Fri. May 24th, 2024

What’s at stake in today’s Michigan special House elections

By 37ci3 Apr16,2024



On Tuesday, Michigan voters will head to the polls for a pair of state House special elections that will determine partisan control of the House.

In the race for the open seat in the 13th state house district, which covers a large portion of Warren in purple Macomb County, Democrat Mai Xiong of the Macomb County Board of Commissioners is facing Republican Ronald Singer. He failed his candidacy in 2022. The Democratic-leaning seat had been vacant since incumbent Democrat Lori Stone resigned last fall after winning the Warren mayoral race.

Westland City Councilman Peter Herzberg, a Democrat, is facing Republican Josh Powell in the race for the open seat in the 25th state house district, which includes some western Detroit suburbs like Westland and Sheldon. , a US Army veteran. The seat, which also leans Democratic, has been vacant since incumbent Democrat Kevin Coleman resigned last fall after winning the Westland mayoral election.

The winner of each race will only serve the remaining two-year terms of their predecessors until the end of 2024.

Before the two lawmakers resigned, Democrats held a two-seat advantage in the state House. Their departure created a 54-54 tie in the chamber. Democrats also hold the governorship and state Senate in Michigan, meaning a pair of wins would once again secure the party’s trifecta of state government.

Both districts lean heavily Democratic: In 2022, Stone won the seat with 67% support, while Coleman received 63%. But the races could still serve as a referendum on the Democratic trifecta — and the long list of policy moves they’ve made with it. Over the past two years, led by Governor Gretchen Whitmer, Michigan Democrats have passed legislation protecting abortion rights, strengthening union rights, combating gun violence and expanding LGBTQ protections.

Buoyed by continued success nationally on the abortion issue, Democrats in the state have largely raced around reproductive rights.

Xiong and Herzberg emphasized their support for reproductive rights and the litany of steps taken by the Democratic Legislature protecting them. There is Powell he said he opposes all concerns about “unlimited” abortion and suggests he will seek to repeal state abortion protections, while Singer focuses his campaign on economic issues.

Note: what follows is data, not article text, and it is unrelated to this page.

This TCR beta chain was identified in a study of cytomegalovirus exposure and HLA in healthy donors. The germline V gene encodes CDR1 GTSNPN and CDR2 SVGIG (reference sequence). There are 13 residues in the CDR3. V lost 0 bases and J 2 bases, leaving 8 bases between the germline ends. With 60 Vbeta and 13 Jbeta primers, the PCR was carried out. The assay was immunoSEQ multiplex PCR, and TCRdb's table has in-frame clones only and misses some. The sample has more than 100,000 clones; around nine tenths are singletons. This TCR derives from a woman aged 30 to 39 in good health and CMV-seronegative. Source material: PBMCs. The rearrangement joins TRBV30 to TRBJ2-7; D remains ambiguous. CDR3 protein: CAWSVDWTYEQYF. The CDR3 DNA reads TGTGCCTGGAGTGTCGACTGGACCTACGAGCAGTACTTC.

“It’s significant,” said Democratic House Speaker Joe Tate of Michigan, referring to the role abortion rights played in both special elections. “It’s huge — and for good reason.”

“This is the most important thing for voters,” he said.

Democratic candidates have also built on the party’s achievements during the trifecta, betting that voters in these two key presidential battleground states will reward a slate of progressive policies.

“Michigan is a shining example of what Democrats are doing in leadership,” said Abhi Rahman, a spokesman for the Democratic Legislative Campaign Committee — the arm of the national Democratic Party responsible for funding candidates for state legislative races — which invested about $48,000 in the pair. competitions.

“Fundamental freedoms are at stake in Michigan,” he said. “The Democratic trifecta is in jeopardy.”

Democrats enjoyed it solid record in special state legislative elections in recent months.

Democrats in February won A special election for a state House of Representatives in Pennsylvania, where the party maintains a narrow majority in a closely watched battleground state. Last month, the Democratic candidate in a special election for a state House in Alabama won after doing in vitro fertilization and abortion rights is the center of the campaign.



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By 37ci3

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